Thursday, March 24, 2011


Objective-C, as you might have guessed, is an object oriented programming language.
Those of you who haven't had experience working with objects, here's a summary:
An object is basically a package of information with associated operations.

Let's say that a person is an object. A person has an age, weight, height. A person eats and sleeps.
We have three variables: age, weight, height
We have two functions: eat, sleep
When a person performs an action, the attributes of that person may change. For instance, if a person eats, their weight will probably change.

Examine the following code:

1 @interface Person: NSObject{
2 int age;
3 int weight;
4 int height;
5 }
6 -(void) setAge: (int) a;
7 -(void) setWeight: (int) w;
8 -(void) eat;
9 @end

Line 1 has @interface, which means you're creating a new type of object. The name of the object type is "Person". NSObject what most Objective-C objects inherit from (complicated stuff, I won't go over it now).

Lines 2-4 are the declarations for the variables we discussed earlier. These are all integer (number) data types.

Lines 6-8 are function declarations. The (void) before each of them indicates that they do not have a return type (we'll cover this later). Set age and set weight both take an argument (int) a and (int) w. To set the age and weight of the person, you need to give the object a number. The integer you pass in will eventually become the age or weight (respectively) of the person.

Line 9 has @end which means that the interface block has ended.

The interface is similar to a header file in C and C++. Prototypes are set for functions and variables are declared, but no operations are coded yet. Stay tuned and we'll write the code for these prototypes.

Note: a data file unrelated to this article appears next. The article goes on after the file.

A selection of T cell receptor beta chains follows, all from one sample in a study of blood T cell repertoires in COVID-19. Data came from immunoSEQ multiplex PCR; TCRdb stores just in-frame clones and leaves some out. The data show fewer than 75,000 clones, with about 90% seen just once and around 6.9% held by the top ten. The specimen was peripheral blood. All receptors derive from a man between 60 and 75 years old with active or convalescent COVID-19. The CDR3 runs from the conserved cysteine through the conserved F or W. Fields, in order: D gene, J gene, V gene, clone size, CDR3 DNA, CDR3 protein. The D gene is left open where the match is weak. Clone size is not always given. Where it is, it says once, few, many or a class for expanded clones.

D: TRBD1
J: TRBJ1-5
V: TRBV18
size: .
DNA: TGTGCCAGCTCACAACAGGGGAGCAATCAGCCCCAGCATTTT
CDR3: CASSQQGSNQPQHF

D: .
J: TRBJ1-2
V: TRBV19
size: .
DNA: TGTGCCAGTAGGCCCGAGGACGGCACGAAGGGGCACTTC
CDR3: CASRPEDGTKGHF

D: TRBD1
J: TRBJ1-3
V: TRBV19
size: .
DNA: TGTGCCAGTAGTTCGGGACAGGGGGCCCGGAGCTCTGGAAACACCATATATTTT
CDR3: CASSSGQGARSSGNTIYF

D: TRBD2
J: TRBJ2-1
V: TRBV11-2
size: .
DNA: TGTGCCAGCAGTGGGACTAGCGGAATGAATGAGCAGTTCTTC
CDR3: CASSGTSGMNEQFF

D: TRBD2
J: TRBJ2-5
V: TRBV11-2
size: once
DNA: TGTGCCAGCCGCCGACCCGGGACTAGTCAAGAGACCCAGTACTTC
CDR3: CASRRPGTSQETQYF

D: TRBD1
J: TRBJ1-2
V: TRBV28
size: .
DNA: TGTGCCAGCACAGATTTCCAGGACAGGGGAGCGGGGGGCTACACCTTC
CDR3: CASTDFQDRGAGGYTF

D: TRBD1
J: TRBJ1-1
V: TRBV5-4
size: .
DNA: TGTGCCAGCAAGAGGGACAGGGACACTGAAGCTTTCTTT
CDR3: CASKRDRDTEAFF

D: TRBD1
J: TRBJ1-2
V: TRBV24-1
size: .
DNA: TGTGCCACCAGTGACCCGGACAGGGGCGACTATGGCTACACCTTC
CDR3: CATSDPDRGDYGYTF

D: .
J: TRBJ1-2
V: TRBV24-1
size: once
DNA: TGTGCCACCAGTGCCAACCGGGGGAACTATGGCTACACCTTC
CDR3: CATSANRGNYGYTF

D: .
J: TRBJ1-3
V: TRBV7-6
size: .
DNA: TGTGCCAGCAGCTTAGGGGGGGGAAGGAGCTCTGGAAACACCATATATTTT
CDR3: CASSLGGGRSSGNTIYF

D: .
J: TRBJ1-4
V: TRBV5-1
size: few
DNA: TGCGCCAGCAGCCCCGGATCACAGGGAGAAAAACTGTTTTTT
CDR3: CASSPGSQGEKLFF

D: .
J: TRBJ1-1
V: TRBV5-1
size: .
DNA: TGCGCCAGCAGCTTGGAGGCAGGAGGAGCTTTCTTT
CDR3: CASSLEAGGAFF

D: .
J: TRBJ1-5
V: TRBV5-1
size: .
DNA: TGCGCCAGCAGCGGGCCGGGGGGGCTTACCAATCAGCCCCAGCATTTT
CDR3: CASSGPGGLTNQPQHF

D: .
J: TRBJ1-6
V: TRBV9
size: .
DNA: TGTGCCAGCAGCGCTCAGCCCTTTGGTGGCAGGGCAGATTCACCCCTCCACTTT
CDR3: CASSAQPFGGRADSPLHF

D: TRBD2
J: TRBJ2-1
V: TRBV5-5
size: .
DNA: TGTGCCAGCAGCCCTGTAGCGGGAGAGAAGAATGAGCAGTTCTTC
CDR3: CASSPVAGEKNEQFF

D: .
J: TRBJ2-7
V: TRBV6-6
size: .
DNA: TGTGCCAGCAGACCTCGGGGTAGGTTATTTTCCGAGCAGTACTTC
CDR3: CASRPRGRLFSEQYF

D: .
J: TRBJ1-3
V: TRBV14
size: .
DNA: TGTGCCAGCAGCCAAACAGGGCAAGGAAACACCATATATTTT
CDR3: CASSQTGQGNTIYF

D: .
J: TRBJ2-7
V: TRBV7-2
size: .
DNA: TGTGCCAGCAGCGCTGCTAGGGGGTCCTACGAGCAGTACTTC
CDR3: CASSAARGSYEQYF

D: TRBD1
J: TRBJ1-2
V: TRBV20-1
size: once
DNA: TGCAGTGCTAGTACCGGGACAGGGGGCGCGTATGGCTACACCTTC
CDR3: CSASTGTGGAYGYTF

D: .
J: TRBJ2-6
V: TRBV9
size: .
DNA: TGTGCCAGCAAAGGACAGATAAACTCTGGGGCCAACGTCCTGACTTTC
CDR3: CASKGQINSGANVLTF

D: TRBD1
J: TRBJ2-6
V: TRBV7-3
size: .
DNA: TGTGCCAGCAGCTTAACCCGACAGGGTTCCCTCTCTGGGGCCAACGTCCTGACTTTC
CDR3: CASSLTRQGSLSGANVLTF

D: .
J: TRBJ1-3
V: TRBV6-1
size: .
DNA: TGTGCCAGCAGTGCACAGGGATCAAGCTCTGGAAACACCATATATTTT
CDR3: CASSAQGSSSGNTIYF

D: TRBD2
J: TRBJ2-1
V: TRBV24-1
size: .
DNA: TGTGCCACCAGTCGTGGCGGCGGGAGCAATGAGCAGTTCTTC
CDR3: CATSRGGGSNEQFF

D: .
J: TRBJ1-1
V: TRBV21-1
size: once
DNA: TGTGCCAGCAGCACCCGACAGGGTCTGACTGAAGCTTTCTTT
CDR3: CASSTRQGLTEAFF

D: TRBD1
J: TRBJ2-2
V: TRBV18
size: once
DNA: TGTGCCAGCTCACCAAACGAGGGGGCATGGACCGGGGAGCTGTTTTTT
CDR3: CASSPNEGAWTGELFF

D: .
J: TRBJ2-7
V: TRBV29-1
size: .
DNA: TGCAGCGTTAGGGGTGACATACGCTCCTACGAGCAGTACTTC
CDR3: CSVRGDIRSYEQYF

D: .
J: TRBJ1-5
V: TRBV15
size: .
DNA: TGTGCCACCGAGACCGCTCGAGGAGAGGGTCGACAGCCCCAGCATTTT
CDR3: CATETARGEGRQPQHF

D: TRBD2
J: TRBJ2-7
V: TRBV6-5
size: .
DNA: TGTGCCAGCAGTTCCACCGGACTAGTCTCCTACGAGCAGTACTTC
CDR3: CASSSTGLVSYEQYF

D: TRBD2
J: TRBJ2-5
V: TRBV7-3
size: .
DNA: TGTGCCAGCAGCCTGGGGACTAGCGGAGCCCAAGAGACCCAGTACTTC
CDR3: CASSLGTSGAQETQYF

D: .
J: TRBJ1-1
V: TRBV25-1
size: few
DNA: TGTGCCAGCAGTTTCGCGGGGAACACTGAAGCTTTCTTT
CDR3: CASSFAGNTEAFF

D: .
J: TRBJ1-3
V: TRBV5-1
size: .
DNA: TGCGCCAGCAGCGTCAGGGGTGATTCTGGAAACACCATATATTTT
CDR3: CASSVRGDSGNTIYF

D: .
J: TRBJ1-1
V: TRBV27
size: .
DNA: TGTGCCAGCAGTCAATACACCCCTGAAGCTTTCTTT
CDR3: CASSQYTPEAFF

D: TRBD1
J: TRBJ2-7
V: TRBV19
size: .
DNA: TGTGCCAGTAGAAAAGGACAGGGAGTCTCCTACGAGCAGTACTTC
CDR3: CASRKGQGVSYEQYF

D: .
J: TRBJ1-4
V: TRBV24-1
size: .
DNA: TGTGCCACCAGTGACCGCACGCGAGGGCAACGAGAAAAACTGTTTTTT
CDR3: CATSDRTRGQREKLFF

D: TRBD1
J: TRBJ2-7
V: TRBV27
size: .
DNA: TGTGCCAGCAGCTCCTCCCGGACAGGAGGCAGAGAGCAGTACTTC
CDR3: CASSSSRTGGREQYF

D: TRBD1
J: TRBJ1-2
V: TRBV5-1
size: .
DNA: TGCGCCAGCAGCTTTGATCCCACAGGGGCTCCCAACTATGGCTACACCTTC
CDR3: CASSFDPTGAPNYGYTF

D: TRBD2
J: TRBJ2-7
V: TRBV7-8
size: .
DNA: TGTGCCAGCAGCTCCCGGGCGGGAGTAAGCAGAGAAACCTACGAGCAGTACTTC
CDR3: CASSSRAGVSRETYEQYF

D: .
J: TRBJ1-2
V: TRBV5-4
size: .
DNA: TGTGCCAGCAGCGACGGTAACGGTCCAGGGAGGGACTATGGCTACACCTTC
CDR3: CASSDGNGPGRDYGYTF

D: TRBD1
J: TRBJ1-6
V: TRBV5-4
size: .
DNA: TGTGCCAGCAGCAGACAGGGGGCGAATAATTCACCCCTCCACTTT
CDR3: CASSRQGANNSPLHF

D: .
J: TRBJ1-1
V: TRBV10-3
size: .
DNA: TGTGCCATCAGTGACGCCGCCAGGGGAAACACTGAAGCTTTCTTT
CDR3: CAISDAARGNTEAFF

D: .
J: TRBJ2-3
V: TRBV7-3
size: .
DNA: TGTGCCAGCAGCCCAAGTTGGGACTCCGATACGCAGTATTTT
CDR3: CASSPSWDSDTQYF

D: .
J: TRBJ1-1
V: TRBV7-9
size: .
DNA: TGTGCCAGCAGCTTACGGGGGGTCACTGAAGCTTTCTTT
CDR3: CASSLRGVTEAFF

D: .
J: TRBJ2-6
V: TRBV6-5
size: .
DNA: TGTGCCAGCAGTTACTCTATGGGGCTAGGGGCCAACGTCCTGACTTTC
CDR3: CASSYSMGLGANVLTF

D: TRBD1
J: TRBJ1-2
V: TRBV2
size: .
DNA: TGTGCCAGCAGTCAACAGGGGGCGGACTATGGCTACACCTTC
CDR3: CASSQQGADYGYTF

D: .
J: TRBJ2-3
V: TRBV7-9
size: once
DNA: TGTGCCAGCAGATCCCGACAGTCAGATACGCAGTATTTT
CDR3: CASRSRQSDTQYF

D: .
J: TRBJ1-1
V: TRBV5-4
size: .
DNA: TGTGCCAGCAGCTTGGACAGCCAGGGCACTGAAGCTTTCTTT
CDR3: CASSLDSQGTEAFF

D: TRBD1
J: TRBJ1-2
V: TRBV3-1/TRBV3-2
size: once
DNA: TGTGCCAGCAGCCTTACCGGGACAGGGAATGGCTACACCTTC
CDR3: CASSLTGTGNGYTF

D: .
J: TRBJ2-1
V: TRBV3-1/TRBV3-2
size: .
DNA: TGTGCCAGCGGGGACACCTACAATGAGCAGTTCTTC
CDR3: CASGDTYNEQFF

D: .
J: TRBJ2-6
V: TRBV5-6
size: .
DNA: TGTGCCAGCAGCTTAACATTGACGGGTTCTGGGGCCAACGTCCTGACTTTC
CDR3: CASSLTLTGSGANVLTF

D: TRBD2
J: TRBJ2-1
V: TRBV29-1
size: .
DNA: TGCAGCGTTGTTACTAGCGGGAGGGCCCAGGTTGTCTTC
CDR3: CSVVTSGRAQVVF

1. I took one look at that and said no, but kept reading, you explain this stuff pretty well. I'd really love to break into programming someday, any recommendations as to where I should start?

  2. seems pretty simple and streamlined. only thing i've ever coded in is c++

  3. Objective C is what is used when coding iPhone-apps, am I right? If so, would you be kind enough to share a link or two as of where to get started on such things?

  4. @Justin
    If you read my entry on Xcode, that's the programming environment I use and the starting point for this series. It requires Mac OS X.

    "High level" programming languages are very easy to use. HTML is an example.
    Java is a medium level language. They hide a lot of confusing things from the programmer (such as memory addresses, etc).
    C and C++ are extremely low level and difficult to learn. I started with these, but because of that, everything else is much friendlier and easier.

  5. Gonna look into this when I get the time - I'm more of a Java / PHP guy, but I've wanted to learn C/Objective C/C++ .. one of the three is a good step up. :)

  6. Very interesting. I've wanted to learn obj-c for a while. I'll keep checking back often!

  7. i wish i could program something in c, was always too lazy to learn it

  8. Wow, you explained that really well.

  9. I really need to get into programming, even if it is just scouring your posts which I barely understand.

  10. I have never seen objective-c code before.